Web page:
Laurissa Cooney: Trailblazing in governance for Māori women
Spotlight: Inspiring Directors
Māori women and younger voices are few and far between around board tables. Laurissa Cooney is committed to blaze that trail for others to follow. The proud mother of four was the Institute of Directors’ Emerging Director recipient for the Bay of Plenty Branch in 2017. For Laurissa, being clear about her values is paramount as a director. She shares with us her views on governance, her passions, and what she enjoys most about being a member of IoD.
1. Tell us a little bit more about yourself and your background.
Ko Laurissa Cooney toku ingoa
No Ati Hau-nui-a-Pāpārangi ahau
I am the blessed mother of four wonderful children. I am a Chartered Accountant and the Chief Financial Officer for Te Whare Wānanga o Awanuiārangi in Whakatane. Prior to this role, I was a Senior Manager in the Audit & Risk department for Deloitte in both Auckland and London offices. Recently, I completed certification as a leadership coach.
2. Tell us about the boards/organisations you are currently a part of?
I’m an Independent Director on the Audit & Risk Committee of Ngā Tāngata Tiaki Trust, a post-treaty settlement entity in Whanganui. We were involved in the work which resulted in the Crown’s recognition of the Whanganui River as a legal entity. I’m also an Independent Director on the Audit & Risk Committee of Te Ātihau Whanganui Incorporation, a Māori-owned farming company based at the foothills of Matua te Mana, Mt Ruapehu. Its purpose is “to rejuvenate the land for our people and reconnect them to their land and customs”.
I’m a Director for the Tourism Bay of Plenty Board, a council-controlled trust which aims to promote Bay of Plenty to the world. And more recently, I was appointed Director of Ngāi Tai ki Tāmaki, a post-treaty settlement entity based in Auckland. Following its Treaty Settlement in July 2018, the trust is entering a new era in its history.
3. What skills do you think are important for a director to have, given the changing context of governance (tech disruption, sustainability issues)?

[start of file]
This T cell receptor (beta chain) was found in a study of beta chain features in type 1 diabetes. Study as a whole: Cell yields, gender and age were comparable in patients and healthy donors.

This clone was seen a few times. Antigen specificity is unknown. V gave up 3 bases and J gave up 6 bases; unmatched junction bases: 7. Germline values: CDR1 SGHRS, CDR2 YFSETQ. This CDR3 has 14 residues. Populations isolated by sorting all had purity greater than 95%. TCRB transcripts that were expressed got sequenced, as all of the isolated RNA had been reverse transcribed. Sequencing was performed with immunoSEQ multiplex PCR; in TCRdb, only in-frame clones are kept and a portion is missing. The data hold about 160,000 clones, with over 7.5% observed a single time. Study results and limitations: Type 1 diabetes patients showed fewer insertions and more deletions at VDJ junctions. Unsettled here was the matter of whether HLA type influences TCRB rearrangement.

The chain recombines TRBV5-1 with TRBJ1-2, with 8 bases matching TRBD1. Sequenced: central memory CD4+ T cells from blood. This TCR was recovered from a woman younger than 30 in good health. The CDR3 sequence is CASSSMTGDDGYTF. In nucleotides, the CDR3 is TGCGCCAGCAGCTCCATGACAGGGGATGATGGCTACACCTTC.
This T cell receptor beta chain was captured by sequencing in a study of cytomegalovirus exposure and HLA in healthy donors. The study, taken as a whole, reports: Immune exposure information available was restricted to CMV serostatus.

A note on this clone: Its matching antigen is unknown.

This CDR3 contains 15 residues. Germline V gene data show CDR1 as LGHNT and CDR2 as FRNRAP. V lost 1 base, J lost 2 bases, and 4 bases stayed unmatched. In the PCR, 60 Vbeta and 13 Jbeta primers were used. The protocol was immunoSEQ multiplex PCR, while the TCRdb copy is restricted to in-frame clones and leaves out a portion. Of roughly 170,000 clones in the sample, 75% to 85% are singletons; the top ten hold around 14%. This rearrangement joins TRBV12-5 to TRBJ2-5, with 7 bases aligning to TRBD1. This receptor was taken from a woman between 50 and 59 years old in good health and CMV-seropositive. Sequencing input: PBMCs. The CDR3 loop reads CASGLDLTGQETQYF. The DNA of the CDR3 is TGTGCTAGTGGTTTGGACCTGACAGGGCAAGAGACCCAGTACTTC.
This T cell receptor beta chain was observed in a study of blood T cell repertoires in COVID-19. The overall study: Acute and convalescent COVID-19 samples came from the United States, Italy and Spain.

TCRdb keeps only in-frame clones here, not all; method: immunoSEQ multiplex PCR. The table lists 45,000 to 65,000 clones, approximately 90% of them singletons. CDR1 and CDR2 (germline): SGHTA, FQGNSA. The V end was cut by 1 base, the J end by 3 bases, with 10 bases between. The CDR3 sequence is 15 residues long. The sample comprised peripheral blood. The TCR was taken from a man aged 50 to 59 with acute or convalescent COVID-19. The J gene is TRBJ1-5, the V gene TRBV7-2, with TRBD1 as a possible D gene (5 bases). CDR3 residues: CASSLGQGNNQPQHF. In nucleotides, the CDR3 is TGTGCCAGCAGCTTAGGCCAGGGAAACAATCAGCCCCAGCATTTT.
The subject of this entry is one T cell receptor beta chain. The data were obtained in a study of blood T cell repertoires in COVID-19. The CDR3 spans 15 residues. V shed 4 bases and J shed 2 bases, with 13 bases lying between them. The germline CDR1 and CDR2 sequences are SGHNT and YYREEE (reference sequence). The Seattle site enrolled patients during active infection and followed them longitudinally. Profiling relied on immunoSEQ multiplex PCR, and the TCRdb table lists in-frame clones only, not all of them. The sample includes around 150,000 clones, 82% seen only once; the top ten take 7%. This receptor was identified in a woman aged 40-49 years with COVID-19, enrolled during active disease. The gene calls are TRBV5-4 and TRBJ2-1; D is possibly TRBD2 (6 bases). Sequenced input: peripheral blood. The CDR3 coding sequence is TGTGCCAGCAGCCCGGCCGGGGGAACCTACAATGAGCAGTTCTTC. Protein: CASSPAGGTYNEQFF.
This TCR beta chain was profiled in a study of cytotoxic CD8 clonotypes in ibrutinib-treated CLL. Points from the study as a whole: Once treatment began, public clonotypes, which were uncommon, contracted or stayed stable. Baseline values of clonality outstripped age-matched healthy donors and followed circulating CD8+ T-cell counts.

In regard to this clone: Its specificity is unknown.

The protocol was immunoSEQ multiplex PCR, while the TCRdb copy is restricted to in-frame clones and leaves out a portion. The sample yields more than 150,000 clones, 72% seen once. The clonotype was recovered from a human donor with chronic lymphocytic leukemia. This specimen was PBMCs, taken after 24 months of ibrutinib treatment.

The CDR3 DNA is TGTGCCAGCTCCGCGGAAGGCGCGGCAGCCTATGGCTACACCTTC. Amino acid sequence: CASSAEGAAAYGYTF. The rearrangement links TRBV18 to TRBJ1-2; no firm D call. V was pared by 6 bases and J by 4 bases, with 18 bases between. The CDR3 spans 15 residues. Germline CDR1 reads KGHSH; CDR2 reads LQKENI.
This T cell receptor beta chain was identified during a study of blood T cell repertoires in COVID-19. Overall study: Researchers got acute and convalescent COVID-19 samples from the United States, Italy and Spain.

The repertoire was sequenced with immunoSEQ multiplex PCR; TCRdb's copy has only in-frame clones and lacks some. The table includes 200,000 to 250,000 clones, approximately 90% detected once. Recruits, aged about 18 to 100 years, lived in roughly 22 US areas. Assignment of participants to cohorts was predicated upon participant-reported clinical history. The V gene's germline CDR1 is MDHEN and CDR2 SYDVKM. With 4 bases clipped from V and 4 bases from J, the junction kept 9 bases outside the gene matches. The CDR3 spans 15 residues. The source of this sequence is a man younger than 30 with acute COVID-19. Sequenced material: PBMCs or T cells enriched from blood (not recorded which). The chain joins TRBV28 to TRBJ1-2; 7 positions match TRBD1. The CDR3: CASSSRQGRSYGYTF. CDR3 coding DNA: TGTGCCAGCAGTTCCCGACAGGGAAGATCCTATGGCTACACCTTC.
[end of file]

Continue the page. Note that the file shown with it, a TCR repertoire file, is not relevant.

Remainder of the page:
The ability to take both a holistic, strategic view, coupled with the skill to deep-dive into the detail when required and knowing when to seek further information or expertise. And on governance issues, directors need to understand what is beneath the iceberg/surface to keep the organisation safe as it achieves its strategic goals. It is also important to be ready to learn and keep abreast of the evolving range of issues directors face.
4. What is the best advice you’ve received as a director?
To be the best version of a director I can be - to be clear on what my values (Nga Uara) are as a director. I strive to live by these each time I sit at a board table and assume my role as a director.
5. Why did you pursue a career in governance?
I am driven by a deep desire to influence society positively. In governance I can do this across a range of organisations. Also, Māori women and younger voices are few and far between around board tables. I am committed to be that initial person who others can relate to and see themselves in so they can be motivated to step into the space.
6. How do you keep yourself on top of your game?
Looking after my wairua (spiritual) wellbeing. Examples of this include karakia/meditation, gratitude and forgiveness practice, walks on the beach, drinking quality water, reading and focussing on my wairua connection. I also strive to mentally incorporate energy awareness into my everyday life through my thoughts, language, actions, and my connection with consciousness. This helps ensure I get enough quality sleep for a start. I can reset daily and my cup is filled with just what I need.
7. What do you enjoy most about being a member of IoD?
The cutting-edge professional development support, members’ forums, the annual conference and the talented, interesting people you meet.
8. What particular IoD courses did you find really helpful? Why?
The Company Directors Course and annual IoD Leadership Conference. I love that the speakers and topics are relevant and current. I think these two are the best way to prepare a director for today’s governance challenges and opportunities.
9. What are you passionate about outside work?
My whānau! I’m also currently studying towards a professional doctorate, researching how wairua and energy awareness and practice, healing and evolving consciousness apply in the leadership and governance space. There was a time in the past it was almost taboo to talk about spirituality in a business context, and perhaps it still is in some areas. For me, especially as a Māori leader, it’s essential to see spirituality entwined in everything, and to bring these values strongly into the leadership arena.
10. Who inspires you? What motivates you?
The whakatauki (saying) from my iwi, Te Ati Haunui-a-Pāpārangi sums up my source of inspiration:
“Ko au te awa, ko te awa ko au.” Translation: “I am the river and the river is me.”
For me, this means we are one and are connected through the wairua; that the health and wellbeing of our people are a direct reflection of our environment and vice versa. Hence I am motivated to share and honour this ancient wisdom to raise awareness for the betterment of our society.